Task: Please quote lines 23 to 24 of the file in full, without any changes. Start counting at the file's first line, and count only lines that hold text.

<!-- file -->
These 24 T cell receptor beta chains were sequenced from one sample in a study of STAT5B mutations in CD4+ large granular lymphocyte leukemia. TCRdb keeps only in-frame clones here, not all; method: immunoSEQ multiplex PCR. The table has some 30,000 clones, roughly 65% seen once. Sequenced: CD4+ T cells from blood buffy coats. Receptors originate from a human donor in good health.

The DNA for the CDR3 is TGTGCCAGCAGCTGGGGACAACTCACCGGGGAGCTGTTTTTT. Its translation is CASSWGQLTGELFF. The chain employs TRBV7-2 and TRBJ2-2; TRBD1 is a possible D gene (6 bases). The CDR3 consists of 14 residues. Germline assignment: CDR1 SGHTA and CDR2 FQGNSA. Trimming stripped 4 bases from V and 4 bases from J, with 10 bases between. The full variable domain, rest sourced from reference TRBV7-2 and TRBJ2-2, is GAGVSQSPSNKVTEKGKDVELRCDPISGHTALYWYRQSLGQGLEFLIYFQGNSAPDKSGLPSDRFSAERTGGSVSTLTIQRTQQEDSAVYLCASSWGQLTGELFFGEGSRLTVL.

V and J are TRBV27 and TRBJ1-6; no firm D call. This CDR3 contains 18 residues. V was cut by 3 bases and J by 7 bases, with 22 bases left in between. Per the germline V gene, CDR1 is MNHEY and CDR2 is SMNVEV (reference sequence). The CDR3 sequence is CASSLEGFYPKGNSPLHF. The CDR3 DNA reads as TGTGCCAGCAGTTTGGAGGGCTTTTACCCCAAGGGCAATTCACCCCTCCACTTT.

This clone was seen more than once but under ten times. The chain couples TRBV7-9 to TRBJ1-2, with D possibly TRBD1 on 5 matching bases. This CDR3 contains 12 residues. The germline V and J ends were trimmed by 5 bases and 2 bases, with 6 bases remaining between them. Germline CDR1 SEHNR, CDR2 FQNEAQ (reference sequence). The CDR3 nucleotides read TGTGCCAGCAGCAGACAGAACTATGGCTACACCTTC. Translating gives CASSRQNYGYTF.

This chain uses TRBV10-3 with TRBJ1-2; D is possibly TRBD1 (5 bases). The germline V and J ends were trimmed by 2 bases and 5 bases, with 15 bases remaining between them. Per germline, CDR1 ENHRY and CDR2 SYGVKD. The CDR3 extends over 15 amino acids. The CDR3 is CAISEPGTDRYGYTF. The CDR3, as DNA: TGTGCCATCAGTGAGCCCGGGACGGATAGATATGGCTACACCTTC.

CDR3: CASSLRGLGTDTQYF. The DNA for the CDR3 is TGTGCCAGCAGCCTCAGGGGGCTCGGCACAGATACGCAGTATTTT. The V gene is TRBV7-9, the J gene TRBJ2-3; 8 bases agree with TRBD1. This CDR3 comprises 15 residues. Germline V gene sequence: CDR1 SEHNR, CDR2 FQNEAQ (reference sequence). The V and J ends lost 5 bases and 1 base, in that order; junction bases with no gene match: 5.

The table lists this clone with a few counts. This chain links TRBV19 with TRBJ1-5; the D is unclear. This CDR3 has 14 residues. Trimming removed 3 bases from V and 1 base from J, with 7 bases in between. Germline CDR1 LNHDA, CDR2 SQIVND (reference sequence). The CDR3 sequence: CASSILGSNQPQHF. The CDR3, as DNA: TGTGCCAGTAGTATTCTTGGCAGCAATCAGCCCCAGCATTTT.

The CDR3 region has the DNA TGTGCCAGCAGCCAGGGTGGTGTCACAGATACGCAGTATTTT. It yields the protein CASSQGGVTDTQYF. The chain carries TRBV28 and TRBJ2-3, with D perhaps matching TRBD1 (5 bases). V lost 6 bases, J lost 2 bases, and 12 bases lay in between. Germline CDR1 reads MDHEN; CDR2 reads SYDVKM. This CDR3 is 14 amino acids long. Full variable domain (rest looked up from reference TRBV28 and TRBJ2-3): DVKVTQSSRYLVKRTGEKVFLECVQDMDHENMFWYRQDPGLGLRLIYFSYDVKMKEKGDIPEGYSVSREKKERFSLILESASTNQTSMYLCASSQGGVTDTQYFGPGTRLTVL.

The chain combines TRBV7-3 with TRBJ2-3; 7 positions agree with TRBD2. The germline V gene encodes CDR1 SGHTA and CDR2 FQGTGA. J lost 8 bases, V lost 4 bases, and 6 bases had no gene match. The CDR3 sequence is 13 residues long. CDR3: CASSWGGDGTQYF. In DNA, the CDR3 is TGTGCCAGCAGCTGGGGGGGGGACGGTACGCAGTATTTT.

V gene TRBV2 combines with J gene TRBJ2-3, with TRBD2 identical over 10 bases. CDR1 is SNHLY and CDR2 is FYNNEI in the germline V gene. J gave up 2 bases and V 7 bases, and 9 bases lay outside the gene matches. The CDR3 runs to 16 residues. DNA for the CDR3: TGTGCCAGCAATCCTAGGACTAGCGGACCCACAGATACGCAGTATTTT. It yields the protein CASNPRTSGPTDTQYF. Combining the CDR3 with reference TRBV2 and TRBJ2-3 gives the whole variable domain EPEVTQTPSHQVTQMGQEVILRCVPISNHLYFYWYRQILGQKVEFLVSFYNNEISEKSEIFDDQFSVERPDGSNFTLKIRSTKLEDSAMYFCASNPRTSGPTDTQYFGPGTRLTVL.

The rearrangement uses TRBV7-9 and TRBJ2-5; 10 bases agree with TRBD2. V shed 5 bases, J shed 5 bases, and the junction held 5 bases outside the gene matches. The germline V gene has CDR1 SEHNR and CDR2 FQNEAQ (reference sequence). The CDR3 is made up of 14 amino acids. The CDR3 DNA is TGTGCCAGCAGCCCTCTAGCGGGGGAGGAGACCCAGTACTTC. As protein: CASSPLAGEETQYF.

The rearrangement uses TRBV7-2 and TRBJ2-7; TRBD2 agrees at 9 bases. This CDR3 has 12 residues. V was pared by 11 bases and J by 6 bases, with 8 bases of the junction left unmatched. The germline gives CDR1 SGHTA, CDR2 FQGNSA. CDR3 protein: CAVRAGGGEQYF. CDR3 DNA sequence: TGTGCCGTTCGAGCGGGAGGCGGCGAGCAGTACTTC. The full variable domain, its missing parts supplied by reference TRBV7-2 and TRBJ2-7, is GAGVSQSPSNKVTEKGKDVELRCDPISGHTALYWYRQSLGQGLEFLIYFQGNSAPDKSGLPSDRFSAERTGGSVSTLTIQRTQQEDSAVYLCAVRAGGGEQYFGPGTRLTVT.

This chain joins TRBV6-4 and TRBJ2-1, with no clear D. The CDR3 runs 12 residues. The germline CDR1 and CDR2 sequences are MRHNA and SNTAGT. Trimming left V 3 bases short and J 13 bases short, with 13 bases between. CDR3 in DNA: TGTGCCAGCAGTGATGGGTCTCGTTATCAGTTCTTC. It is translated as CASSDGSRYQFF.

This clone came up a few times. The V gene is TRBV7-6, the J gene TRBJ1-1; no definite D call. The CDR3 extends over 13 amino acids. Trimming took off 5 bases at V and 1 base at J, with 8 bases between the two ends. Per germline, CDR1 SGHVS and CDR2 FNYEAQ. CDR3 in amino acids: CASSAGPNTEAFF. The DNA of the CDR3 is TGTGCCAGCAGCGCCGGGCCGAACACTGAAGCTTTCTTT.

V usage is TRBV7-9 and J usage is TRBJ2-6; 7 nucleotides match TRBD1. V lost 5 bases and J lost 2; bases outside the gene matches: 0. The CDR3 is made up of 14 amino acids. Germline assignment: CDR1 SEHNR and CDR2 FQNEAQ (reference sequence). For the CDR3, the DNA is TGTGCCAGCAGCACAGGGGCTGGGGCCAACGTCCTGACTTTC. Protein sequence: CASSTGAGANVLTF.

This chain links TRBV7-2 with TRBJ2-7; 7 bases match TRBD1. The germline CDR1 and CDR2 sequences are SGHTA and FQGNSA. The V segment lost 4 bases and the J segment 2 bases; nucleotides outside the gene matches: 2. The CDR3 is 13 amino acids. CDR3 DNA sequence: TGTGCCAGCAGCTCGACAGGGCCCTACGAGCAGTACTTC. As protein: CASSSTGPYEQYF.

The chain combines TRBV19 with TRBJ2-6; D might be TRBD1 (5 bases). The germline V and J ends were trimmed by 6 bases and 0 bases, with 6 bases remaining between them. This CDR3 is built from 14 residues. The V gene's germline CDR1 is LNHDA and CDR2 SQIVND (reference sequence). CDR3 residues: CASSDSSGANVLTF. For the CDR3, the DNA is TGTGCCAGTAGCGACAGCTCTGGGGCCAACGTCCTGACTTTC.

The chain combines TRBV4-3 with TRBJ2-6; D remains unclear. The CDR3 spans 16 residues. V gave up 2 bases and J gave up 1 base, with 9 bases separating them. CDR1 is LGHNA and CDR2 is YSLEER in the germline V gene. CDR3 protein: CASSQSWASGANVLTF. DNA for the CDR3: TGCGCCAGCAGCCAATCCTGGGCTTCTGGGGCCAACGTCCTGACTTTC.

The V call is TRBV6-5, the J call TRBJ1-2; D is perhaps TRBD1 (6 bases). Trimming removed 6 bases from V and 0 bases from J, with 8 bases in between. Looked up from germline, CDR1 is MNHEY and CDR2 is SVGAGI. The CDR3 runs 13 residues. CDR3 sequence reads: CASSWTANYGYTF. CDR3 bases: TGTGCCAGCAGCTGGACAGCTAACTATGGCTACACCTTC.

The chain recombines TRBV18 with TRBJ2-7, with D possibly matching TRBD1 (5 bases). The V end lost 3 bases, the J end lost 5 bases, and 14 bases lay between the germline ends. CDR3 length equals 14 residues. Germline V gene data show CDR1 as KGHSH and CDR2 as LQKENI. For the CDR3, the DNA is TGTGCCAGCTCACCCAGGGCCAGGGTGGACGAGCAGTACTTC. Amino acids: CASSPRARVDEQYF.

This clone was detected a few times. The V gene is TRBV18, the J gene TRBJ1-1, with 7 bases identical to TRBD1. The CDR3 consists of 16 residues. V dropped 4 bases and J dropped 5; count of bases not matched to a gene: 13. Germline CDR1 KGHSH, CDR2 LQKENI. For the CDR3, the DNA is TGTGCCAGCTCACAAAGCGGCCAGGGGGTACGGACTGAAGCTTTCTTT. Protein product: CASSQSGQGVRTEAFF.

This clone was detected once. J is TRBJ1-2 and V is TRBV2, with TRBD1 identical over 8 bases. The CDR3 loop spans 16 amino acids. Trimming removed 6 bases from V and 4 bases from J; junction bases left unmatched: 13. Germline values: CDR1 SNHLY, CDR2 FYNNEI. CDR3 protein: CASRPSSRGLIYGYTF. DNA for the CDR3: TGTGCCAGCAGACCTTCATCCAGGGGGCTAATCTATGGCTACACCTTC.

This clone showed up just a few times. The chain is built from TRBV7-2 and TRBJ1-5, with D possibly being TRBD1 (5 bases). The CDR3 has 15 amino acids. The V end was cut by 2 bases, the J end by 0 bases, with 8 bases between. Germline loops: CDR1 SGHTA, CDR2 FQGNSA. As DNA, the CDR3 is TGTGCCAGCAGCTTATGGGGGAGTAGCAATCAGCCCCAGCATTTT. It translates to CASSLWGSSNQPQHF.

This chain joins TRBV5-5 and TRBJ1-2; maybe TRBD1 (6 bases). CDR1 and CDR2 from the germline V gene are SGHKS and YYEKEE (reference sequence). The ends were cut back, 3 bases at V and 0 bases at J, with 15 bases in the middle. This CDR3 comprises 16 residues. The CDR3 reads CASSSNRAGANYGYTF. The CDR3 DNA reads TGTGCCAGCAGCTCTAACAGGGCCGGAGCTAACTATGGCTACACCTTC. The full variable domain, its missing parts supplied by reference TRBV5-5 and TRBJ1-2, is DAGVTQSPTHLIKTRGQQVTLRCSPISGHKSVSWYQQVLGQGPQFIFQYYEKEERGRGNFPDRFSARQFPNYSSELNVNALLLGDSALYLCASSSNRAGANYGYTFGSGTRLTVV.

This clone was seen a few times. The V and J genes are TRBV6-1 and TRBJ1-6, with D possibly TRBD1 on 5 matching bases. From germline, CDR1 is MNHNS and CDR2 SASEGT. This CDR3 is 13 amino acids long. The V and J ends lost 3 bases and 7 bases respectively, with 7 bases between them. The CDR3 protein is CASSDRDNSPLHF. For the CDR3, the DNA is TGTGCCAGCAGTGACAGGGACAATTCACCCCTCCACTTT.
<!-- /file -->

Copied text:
This clone showed up just a few times. The chain is built from TRBV7-2 and TRBJ1-5, with D possibly being TRBD1 (5 bases). The CDR3 has 15 amino acids. The V end was cut by 2 bases, the J end by 0 bases, with 8 bases between. Germline loops: CDR1 SGHTA, CDR2 FQGNSA. As DNA, the CDR3 is TGTGCCAGCAGCTTATGGGGGAGTAGCAATCAGCCCCAGCATTTT. It translates to CASSLWGSSNQPQHF.

This chain joins TRBV5-5 and TRBJ1-2; maybe TRBD1 (6 bases). CDR1 and CDR2 from the germline V gene are SGHKS and YYEKEE (reference sequence). The ends were cut back, 3 bases at V and 0 bases at J, with 15 bases in the middle. This CDR3 comprises 16 residues. The CDR3 reads CASSSNRAGANYGYTF. The CDR3 DNA reads TGTGCCAGCAGCTCTAACAGGGCCGGAGCTAACTATGGCTACACCTTC. The full variable domain, its missing parts supplied by reference TRBV5-5 and TRBJ1-2, is DAGVTQSPTHLIKTRGQQVTLRCSPISGHKSVSWYQQVLGQGPQFIFQYYEKEERGRGNFPDRFSARQFPNYSSELNVNALLLGDSALYLCASSSNRAGANYGYTFGSGTRLTVV.